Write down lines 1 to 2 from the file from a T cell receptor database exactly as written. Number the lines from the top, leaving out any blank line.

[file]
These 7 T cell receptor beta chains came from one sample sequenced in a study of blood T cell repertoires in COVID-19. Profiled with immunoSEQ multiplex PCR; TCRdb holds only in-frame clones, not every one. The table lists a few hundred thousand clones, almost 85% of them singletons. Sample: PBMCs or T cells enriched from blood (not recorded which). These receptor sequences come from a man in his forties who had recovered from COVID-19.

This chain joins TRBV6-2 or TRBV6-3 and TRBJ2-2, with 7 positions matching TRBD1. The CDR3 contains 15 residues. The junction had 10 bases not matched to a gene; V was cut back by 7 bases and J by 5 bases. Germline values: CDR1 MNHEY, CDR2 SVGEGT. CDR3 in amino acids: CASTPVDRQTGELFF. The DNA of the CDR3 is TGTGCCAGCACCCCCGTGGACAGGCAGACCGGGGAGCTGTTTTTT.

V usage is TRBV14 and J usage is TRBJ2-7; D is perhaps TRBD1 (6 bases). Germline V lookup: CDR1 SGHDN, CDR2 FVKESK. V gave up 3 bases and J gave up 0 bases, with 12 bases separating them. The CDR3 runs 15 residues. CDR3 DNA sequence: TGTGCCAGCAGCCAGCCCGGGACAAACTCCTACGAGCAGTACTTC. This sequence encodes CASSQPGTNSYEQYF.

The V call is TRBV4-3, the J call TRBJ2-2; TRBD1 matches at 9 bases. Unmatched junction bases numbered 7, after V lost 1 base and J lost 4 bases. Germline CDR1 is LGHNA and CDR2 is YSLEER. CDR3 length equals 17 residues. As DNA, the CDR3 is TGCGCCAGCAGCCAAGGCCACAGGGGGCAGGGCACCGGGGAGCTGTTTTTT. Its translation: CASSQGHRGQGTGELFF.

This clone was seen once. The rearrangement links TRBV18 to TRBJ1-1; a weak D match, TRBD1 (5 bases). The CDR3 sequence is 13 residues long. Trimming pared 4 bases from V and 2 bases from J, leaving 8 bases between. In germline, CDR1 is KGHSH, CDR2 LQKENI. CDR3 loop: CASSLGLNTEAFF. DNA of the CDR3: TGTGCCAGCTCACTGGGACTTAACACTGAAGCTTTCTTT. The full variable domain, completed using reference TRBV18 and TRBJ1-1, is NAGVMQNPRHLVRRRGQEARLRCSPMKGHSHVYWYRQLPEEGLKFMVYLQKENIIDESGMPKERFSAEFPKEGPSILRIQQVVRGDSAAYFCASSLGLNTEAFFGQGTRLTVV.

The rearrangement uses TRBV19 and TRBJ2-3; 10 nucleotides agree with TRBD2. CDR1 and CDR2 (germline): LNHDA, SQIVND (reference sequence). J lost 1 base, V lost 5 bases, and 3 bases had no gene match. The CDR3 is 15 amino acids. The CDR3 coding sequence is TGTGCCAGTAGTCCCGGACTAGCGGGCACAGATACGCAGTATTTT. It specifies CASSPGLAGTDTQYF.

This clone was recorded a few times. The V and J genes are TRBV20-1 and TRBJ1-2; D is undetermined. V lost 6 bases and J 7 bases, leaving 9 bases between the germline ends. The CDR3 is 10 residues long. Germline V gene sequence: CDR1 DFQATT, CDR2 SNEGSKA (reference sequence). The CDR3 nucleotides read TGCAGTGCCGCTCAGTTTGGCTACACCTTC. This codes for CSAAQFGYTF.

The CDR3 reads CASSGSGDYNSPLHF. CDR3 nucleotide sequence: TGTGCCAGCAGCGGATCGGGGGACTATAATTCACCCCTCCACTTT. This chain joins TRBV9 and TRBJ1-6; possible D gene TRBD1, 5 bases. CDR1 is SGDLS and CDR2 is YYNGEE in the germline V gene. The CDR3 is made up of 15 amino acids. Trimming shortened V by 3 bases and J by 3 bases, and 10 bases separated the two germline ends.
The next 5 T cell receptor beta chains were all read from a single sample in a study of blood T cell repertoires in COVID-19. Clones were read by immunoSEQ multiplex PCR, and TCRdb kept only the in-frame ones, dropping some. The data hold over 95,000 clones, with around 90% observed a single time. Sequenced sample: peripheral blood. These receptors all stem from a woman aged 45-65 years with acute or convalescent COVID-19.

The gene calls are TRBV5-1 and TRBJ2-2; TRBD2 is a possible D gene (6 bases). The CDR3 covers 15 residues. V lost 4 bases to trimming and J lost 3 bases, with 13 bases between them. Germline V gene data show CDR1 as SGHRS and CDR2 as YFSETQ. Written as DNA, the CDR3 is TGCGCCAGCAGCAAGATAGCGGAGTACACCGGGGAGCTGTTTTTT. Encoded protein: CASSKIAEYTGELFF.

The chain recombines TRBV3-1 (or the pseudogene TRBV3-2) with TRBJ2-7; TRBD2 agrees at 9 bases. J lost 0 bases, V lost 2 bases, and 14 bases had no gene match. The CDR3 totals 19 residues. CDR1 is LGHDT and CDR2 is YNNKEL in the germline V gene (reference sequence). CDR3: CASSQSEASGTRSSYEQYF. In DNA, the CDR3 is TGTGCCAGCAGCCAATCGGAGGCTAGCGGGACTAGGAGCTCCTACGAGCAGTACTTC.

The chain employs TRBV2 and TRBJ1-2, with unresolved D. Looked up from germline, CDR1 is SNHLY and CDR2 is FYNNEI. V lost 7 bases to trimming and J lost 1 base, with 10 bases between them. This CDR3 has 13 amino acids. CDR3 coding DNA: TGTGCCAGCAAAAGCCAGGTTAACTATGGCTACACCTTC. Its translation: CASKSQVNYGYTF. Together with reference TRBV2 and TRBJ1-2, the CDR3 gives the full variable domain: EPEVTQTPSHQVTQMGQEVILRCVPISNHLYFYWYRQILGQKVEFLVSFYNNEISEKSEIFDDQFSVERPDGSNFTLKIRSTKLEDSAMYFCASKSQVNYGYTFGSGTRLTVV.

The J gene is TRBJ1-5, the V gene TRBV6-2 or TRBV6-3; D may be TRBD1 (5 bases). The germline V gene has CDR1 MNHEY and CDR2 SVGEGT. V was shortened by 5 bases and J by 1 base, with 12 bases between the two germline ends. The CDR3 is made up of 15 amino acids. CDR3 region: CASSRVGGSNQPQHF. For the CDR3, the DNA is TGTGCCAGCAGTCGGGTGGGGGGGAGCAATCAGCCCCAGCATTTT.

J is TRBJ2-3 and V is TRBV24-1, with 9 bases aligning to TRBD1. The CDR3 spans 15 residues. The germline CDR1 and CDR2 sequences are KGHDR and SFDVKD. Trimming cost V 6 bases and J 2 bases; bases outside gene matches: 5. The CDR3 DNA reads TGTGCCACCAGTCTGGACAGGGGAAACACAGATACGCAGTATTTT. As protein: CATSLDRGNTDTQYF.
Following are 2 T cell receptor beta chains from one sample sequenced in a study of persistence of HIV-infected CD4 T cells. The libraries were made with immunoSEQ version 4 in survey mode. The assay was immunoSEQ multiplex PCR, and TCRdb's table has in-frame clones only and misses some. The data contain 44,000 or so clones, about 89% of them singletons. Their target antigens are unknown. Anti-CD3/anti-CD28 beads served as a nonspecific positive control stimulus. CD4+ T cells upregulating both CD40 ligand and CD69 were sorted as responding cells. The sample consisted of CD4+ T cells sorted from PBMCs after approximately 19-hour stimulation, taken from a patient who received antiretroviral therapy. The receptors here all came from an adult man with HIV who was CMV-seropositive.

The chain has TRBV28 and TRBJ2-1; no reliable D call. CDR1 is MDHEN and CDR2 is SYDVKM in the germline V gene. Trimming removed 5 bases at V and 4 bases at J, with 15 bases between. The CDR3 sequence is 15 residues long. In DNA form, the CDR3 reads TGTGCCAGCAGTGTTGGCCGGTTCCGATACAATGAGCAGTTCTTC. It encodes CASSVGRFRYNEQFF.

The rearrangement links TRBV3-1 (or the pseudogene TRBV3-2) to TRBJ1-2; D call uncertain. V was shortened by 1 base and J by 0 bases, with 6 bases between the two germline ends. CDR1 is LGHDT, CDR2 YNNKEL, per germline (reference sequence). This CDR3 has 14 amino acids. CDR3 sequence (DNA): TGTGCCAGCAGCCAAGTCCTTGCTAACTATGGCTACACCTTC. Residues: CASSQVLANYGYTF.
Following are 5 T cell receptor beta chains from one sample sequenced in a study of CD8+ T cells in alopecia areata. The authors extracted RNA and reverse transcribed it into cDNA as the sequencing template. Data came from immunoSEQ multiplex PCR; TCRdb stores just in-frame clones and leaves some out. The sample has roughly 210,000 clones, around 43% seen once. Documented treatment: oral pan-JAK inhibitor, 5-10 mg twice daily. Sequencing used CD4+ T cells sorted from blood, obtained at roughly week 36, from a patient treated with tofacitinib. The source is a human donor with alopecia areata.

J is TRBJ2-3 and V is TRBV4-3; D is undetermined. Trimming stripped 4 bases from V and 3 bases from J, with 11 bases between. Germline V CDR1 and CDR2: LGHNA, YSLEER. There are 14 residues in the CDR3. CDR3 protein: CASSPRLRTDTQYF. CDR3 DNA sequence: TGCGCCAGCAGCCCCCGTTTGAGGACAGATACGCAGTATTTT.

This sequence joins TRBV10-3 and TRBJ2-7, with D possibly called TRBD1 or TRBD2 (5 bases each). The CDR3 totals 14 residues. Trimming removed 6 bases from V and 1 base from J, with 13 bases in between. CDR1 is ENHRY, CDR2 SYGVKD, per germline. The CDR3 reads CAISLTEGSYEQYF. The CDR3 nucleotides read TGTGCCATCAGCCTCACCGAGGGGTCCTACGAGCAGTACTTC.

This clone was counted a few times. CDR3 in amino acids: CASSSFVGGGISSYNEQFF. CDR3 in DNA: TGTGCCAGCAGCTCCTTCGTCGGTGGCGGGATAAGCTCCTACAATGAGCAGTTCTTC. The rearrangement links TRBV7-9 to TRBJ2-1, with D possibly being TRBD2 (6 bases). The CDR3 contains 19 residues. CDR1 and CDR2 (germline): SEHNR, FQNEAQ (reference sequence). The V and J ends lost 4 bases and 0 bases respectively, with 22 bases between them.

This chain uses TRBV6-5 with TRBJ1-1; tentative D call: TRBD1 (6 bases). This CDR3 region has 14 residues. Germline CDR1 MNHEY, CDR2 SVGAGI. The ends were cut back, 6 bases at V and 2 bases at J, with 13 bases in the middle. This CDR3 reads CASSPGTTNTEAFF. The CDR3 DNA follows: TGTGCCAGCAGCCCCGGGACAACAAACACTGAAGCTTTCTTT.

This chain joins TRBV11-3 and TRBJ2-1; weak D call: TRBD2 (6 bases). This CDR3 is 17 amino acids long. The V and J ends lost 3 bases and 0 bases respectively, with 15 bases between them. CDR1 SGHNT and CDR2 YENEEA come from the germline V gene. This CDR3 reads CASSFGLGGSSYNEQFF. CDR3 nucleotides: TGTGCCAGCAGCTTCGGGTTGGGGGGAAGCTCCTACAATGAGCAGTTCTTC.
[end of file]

These 7 T cell receptor beta chains came from one sample sequenced in a study of blood T cell repertoires in COVID-19. Profiled with immunoSEQ multiplex PCR; TCRdb holds only in-frame clones, not every one. The table lists a few hundred thousand clones, almost 85% of them singletons. Sample: PBMCs or T cells enriched from blood (not recorded which). These receptor sequences come from a man in his forties who had recovered from COVID-19.

This chain joins TRBV6-2 or TRBV6-3 and TRBJ2-2, with 7 positions matching TRBD1. The CDR3 contains 15 residues. The junction had 10 bases not matched to a gene; V was cut back by 7 bases and J by 5 bases. Germline values: CDR1 MNHEY, CDR2 SVGEGT. CDR3 in amino acids: CASTPVDRQTGELFF. The DNA of the CDR3 is TGTGCCAGCACCCCCGTGGACAGGCAGACCGGGGAGCTGTTTTTT.